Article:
(6) The budgetary outcomes could be worse than targeted in the programme, especially from 2008. The risks to the deficit path stemming from the macroeconomic outlook are broadly balanced until 2008, but lower-than-projected GDP growth in the outer years could lead to a higher deficit. Although the short-term expenditure cuts and temporary budgetary freezes were incorporated into the 2007 budget as planned, there is still some uncertainty about the effective enforcement of the expenditure freezes (also because of the poor track-record of similar controls in 2004-2006). The effectiveness of the new fiscal rules and the initial steps taken towards a multi-annual budgetary framework in reversing the pattern of regular expenditure overruns will have to be tested. The Government has taken decisions on a number of steps to reform the public administration, health, pension, price subsidies and education systems. Based on these measures the budgetary outcomes could be closer to the deficit targets for 2007 and 2008 than expected in the Commission services' autumn 2006 forecast. However, the remaining structural reform steps, necessary to replace the expenditure-curbing measures that expire at the end of 2008, still need to be further specified and fully implemented. In addition, in the outer years of the programme, there is a risk of a budgetary loosening as evidenced by past experience. Finally, should the restructuring plans of the public transport companies fail to yield the expected results, the accumulating losses of these companies might temporarily increase the deficit.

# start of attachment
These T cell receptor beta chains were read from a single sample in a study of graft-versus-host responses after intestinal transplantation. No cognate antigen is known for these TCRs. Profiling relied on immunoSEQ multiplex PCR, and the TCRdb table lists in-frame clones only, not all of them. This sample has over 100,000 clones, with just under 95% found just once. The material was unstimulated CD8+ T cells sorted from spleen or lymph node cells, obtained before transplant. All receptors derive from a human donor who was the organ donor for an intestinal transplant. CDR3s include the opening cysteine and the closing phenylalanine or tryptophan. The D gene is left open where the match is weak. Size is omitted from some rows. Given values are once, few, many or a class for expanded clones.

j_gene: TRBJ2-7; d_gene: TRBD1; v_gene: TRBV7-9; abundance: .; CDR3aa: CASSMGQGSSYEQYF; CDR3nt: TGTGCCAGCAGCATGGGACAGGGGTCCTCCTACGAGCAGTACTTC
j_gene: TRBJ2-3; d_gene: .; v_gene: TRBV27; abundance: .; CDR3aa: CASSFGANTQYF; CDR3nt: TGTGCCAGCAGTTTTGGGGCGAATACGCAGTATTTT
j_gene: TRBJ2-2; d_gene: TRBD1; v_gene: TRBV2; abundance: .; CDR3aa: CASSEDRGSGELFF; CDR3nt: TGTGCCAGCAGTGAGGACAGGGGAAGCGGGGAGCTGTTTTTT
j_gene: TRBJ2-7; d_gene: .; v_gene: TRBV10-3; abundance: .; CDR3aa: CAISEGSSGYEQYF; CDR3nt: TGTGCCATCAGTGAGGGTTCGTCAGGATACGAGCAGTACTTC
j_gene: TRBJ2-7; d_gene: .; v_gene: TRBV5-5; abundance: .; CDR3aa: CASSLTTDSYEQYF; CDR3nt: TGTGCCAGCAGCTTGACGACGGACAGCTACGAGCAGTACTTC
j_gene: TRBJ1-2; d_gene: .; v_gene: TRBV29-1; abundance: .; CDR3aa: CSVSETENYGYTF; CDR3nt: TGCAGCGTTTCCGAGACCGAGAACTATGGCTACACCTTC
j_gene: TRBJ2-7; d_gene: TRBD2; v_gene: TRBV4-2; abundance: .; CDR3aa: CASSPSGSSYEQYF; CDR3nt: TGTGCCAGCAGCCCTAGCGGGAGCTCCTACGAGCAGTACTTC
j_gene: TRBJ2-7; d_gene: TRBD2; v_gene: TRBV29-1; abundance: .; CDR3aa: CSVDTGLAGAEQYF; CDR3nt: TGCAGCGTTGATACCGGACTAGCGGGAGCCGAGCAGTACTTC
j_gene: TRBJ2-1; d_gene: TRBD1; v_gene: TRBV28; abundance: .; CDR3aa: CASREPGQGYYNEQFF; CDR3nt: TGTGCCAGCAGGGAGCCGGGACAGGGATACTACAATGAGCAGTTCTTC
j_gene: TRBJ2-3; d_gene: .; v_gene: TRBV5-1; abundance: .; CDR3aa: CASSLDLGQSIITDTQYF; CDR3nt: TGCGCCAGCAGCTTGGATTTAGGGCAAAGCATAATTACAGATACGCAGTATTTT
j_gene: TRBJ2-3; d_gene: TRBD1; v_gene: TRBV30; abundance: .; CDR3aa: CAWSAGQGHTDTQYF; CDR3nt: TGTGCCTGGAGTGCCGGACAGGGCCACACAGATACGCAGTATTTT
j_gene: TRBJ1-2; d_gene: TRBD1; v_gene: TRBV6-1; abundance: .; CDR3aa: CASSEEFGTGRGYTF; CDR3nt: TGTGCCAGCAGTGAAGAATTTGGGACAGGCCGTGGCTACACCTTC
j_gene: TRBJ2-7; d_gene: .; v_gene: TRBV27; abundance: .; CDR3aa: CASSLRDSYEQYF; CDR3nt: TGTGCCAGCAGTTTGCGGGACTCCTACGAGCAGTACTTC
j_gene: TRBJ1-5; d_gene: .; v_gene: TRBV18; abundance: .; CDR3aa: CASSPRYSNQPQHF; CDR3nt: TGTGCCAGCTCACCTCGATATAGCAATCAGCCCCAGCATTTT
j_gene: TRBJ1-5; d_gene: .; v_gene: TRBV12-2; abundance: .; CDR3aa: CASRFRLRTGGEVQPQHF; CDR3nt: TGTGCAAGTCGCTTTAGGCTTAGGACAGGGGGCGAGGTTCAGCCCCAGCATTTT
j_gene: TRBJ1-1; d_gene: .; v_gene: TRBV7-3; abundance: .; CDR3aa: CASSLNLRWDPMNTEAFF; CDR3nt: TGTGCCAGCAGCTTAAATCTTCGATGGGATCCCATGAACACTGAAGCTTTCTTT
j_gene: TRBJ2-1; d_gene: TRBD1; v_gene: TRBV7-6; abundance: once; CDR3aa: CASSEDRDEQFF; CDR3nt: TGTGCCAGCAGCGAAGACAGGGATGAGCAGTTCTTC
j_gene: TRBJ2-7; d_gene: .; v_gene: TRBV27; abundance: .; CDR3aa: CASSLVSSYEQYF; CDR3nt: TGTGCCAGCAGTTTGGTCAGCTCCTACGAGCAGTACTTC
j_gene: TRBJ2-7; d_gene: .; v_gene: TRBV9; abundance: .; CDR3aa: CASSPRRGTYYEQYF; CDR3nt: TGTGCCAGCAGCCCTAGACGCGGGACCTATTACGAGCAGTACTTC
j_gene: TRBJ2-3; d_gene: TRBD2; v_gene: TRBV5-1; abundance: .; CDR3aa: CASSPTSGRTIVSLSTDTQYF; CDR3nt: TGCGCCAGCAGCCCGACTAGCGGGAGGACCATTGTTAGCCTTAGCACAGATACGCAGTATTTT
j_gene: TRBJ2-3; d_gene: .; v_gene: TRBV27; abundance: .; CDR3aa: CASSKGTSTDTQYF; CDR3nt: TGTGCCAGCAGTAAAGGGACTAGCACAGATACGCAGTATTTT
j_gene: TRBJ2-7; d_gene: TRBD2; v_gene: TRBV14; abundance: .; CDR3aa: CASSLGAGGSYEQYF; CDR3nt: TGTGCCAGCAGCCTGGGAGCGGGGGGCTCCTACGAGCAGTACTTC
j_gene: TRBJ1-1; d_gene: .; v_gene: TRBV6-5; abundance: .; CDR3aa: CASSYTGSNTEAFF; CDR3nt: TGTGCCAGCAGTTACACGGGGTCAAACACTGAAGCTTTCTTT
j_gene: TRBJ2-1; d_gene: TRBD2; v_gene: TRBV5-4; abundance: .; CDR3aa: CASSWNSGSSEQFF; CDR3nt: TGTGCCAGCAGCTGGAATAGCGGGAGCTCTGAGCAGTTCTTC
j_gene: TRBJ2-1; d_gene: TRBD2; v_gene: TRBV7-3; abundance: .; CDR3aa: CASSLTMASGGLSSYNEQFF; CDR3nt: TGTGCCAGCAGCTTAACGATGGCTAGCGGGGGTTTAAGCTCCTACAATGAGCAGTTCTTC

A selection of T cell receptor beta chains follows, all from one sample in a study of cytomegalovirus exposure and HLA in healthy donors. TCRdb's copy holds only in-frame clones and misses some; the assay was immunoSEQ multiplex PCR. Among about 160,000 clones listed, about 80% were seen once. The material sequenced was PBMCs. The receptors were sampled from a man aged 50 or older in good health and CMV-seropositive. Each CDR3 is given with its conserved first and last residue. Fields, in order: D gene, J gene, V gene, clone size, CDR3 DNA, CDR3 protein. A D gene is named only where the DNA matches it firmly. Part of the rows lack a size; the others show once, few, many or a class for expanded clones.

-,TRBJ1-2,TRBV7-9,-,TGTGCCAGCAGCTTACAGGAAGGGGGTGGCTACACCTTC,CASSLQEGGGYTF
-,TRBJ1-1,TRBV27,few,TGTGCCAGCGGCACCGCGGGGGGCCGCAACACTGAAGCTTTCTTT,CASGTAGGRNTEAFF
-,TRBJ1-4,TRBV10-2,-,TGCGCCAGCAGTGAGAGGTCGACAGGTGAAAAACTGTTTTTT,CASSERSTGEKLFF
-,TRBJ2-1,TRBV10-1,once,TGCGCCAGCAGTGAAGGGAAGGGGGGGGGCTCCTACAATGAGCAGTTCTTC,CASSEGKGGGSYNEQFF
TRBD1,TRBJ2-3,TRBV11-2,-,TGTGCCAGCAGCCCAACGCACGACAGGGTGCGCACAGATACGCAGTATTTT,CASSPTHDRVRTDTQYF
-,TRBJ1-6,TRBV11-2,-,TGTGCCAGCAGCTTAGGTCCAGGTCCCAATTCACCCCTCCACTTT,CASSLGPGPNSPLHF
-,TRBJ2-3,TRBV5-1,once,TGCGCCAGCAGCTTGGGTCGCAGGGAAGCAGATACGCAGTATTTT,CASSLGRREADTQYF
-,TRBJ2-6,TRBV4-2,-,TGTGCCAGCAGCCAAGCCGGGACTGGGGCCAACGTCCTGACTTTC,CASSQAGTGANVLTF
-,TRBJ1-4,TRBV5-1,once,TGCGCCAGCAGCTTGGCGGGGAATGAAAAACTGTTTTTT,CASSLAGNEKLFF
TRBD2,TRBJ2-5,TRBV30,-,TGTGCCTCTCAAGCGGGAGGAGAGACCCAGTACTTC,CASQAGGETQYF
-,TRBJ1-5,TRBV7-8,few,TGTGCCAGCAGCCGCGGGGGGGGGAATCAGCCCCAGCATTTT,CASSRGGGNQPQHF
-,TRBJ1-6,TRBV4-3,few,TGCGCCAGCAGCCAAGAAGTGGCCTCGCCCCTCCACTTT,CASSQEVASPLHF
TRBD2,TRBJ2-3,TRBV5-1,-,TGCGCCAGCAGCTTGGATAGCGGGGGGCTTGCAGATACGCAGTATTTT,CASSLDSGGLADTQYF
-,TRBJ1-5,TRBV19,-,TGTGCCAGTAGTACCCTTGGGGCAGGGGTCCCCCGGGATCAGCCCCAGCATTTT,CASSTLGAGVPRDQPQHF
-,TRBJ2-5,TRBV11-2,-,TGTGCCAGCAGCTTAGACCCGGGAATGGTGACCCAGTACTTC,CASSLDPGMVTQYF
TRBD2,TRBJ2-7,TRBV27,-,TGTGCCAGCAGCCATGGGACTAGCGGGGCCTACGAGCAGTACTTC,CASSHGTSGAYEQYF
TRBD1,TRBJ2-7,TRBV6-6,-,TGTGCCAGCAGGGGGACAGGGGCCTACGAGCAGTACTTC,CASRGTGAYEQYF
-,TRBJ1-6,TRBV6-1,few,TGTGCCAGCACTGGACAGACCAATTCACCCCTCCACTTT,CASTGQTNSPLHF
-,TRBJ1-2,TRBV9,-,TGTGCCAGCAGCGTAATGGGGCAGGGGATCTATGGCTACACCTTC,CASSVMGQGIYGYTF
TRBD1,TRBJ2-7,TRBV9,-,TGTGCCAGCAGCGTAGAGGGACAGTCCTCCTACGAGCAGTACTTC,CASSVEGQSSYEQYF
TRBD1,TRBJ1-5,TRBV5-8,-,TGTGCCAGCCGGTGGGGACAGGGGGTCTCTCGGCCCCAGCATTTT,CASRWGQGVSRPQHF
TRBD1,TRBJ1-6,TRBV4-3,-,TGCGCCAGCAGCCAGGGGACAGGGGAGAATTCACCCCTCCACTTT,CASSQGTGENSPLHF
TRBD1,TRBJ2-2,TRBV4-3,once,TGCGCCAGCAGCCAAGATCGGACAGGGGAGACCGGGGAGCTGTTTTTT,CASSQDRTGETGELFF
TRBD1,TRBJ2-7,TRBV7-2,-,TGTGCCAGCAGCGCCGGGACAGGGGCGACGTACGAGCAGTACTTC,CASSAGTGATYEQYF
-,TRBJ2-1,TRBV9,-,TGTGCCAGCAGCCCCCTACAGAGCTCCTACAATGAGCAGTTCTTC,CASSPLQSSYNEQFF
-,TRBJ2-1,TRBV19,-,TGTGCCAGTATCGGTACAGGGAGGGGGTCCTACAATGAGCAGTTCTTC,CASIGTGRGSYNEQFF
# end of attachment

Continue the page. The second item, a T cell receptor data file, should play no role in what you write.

(7) In view of this risk assessment, the budgetary stance in the programme seems broadly consistent with a correction of the excessive deficit by 2009 as recommended by the Council provided that the budgetary strategy is fully implemented. This concerns in particular the full implementation of the consolidation measures announced in the 2007 budget and in the new programme as well as the further specification and timely adoption of the announced additional structural reform measures. In 2010, after the planned correction of the excessive deficit, the pace of the adjustment towards the MTO implied by the programme should be strengthened. This would also be a first step towards providing a sufficient safety margin against breaching the 3 % of GDP deficit threshold with normal macroeconomic fluctuations, which is not in place.
(8) The government gross debt is estimated to have reached 6712 % of GDP in 2006, which is above the 60 % of GDP Treaty reference value. The programme projects the debt ratio to increase to 7114 % in 2008. After 2008, it is expected to decrease again and return to 6712 % in 2010. The evolution of the debt ratio is likely to be less favourable than projected in the programme given the risks to the budgetary targets mentioned above. In view of this risk assessment, the debt ratio would not be sufficiently diminishing towards the reference value until the end of the programme period.